‘Resident Evil’ stunt woman felt abandoned by producers after losing arm

Sep 16, 2019, 5:10 AM ET

A Hollywood stunt double who lost her arm while filming one of the “Resident Evil” movies said she thought the production company would take care of her, but now she’s suing the producers of the film, hoping to make her nightmare the last for stunt workers.

Olivia Jackson sued the producers of “Resident Evil: The Last Chapter” last week, claiming they left her on her own as she racked up medical bills after the career-ending accident.

Jackson has performed in several blockbuster films throughout her career, including “Guardians of the Galaxy,” “Mad Max: Fury Road,” and “Avengers: Age of Ultron,” but she said no film could ever prepare her for the trauma she suffered after the 2015 accident.

“It’s something you always hear happening to someone else and you think, ‘Oh dear that’s horrible,’ but you never think its gonna be you,” Jackson said in an exclusive interview with “Good Morning America” airing Monday. “I thought the production would take care of me for a number of reasons.”

Jackson was performing as a stunt double for Milla Jovovich on “Resident Evil: The Last Chapter” when she was injured in a motorcycle crash that resulted in her arm being amputated after being placed in a medically induced coma.

Jackson said she was initially slated to film a fight scene on the day of the crash, but in a “last-minute change, she was asked to perform a dangerous and technically complex motorcycle scene in adverse weather,” according to her lawsuit, which was filed in Los Angeles.

The scene Involved her speeding toward a camera that was supposed to lift over her head before she reached it. But the “haphazardly planned stunt went terribly wrong,” the lawsuit said, and Jackson collided with the camera at full speed.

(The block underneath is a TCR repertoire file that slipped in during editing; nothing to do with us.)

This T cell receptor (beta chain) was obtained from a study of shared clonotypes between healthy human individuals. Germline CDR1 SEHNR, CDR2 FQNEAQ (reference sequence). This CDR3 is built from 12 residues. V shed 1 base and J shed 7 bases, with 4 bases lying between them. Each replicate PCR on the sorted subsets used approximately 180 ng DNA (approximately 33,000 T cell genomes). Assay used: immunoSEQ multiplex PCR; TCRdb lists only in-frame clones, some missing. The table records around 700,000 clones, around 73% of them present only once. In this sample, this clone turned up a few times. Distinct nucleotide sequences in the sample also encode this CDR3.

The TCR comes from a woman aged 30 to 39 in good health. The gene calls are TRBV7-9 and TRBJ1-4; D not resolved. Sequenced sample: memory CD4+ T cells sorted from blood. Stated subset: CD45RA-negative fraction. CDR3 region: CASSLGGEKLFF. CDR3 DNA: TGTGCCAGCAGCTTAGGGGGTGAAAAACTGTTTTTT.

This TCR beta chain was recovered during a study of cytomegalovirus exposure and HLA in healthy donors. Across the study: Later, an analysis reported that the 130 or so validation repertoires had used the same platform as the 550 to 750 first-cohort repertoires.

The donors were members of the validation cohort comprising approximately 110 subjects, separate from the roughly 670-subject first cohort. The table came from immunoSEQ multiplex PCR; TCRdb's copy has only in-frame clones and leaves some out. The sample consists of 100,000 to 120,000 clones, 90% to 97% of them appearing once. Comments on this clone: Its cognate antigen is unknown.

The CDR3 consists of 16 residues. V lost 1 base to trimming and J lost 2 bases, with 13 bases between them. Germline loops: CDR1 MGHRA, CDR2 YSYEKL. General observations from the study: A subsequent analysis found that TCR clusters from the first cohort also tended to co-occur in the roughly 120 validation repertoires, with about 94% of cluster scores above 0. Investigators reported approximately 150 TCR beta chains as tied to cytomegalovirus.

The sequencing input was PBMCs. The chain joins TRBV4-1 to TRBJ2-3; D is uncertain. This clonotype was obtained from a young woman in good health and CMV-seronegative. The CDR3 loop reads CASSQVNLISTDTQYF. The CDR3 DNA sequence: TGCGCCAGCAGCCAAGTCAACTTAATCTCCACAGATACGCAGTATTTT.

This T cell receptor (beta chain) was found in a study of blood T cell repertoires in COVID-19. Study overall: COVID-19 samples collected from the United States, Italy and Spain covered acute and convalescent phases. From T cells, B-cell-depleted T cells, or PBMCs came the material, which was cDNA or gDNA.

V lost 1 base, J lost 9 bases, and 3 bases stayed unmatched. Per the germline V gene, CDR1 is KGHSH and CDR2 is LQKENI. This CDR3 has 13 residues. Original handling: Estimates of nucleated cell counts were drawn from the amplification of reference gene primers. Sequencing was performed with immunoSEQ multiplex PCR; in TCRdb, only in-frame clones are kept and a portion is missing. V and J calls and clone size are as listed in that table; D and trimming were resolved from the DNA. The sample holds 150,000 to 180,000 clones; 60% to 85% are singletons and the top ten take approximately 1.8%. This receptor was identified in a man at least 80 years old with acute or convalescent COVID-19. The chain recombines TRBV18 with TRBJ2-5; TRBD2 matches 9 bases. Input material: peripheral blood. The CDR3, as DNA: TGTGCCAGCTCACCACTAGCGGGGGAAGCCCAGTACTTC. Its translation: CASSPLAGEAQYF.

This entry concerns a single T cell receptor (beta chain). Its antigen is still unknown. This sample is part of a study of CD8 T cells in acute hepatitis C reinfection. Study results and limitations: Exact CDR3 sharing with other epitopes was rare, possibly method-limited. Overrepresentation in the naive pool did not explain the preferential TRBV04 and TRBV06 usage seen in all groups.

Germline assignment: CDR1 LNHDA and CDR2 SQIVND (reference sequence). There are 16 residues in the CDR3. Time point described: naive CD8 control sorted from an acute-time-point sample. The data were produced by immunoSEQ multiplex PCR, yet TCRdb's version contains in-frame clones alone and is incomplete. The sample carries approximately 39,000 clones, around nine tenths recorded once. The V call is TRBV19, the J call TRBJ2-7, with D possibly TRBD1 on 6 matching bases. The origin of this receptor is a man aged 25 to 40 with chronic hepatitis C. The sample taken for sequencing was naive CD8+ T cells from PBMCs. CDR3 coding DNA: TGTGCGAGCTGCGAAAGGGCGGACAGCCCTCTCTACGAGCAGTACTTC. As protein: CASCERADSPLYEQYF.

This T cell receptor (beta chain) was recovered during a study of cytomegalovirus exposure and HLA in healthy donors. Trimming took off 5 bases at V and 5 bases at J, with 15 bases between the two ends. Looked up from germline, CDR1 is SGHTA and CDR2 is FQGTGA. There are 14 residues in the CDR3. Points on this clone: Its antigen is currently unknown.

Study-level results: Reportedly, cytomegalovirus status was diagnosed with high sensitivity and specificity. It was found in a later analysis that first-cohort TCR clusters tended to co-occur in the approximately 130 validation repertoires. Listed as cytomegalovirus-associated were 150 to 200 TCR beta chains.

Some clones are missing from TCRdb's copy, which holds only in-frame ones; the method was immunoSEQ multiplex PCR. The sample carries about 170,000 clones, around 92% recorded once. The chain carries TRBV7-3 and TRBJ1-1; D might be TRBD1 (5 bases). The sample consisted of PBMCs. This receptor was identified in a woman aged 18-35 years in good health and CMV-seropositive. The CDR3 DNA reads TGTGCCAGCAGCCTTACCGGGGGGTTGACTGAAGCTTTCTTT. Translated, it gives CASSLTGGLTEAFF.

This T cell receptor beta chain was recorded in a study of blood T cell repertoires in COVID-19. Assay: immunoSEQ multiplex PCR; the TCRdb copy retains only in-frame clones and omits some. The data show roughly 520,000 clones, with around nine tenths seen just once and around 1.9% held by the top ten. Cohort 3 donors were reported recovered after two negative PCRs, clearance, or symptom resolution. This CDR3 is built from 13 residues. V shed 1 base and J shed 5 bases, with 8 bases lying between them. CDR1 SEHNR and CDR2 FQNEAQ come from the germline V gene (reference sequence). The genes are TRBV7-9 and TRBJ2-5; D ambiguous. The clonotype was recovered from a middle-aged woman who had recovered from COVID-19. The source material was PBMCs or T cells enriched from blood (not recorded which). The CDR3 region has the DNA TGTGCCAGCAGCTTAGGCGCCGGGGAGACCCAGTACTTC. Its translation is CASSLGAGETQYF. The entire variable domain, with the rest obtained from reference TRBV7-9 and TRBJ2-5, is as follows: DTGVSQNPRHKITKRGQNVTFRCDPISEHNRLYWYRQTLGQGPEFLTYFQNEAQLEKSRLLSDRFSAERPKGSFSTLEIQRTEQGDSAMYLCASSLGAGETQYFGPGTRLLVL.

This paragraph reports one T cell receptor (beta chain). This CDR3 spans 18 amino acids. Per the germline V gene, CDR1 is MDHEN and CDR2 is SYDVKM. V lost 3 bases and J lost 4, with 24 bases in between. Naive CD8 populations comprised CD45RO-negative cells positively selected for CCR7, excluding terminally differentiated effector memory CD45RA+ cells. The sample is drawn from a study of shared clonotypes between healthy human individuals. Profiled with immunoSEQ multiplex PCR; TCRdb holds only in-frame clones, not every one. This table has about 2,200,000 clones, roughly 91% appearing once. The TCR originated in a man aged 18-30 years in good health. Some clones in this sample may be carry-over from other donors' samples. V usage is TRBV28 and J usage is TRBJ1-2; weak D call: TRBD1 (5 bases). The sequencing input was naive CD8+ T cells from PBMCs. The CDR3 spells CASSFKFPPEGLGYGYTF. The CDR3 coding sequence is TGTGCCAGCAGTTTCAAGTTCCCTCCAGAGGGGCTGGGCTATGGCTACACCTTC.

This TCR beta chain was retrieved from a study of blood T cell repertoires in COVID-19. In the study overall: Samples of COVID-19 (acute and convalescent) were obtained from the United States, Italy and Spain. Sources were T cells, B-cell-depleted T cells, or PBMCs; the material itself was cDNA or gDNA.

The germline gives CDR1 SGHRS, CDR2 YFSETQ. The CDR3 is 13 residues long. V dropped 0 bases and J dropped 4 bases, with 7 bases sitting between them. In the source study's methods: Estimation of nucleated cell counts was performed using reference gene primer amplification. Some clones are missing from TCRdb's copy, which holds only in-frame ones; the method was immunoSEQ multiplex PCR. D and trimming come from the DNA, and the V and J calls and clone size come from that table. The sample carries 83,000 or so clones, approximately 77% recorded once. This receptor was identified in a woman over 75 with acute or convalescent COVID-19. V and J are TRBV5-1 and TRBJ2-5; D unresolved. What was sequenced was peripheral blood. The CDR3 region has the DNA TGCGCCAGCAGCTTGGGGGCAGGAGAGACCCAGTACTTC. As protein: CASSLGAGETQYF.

“It went straight into my left arm, my head and my shoulder,” Jackson told “GMA.” “The next thing I remember, I woke up three weeks later, [after] being in a coma, and then saw my family.”

“I had numerous injuries, brain bleed, brain swelling, it hit the left-hand side of my face and all along here was — it’s called de-gloving — where it’s all pulled-back flesh. … You could see my teeth through my cheek,” she added.

Now, unable to work, Jackson says she’s still fighting for proper compensation. Her lawsuit, which names producer Jeremy Bolton and producer/director Paul W.S. Anderson as defendants, said the crash was the result of the production team “elevating financial considerations over safety.”

She said the movie’s producers misled her into believing that their insurance would cover any potential injuries sustained during on the job. Jackson claims the producers “abandoned” her and took out an insurance policy that only covered $33,000 of her medical expenses. After the accident, she said she was paid $990 in lost earnings despite the film’s blockbuster success and gross of more than $300 million.

“They admitted they had very limited insurance, but they promised they would take care of me and make sure I came back to health,” Jackson told “GMA.” “When they stopped paying for the medical bills I think I was just really hurt and really scared because I was stuck. … I was really hurt and really scared because now I was stuck on my own.”

Thankfully, members of the stunt actors community and movie lovers from around the world gathered to raise funds to help her have the surgeries she required, Jackson said.

The lawsuit did not list a specific amount in damages, but Jackson said she’s seeking compensation to “take care of myself for the rest of my life and pay for all the extensive medical bills that are ongoing.”

She also wants to raise awareness for cases like hers and hopefully inspire actors to be advocates for their own safety.

“I would really like to make the world aware that things like this happen and make sure there is safety and insurance in place for the crews that make these films and give their lives, 16 hours a day, working to make these films,” Jackson told “GMA.” “A lot of the things with the insurance, those were hidden from me. It’s hard really to learn from it, when you sign a contract that says the production has insurance, but you don’t really know, every crew member on a film doesn’t know to ask them for their insurance papers.”

Representatives for Anderson, Bolt and their respective companies did not respond to ABC News’ request for comment.


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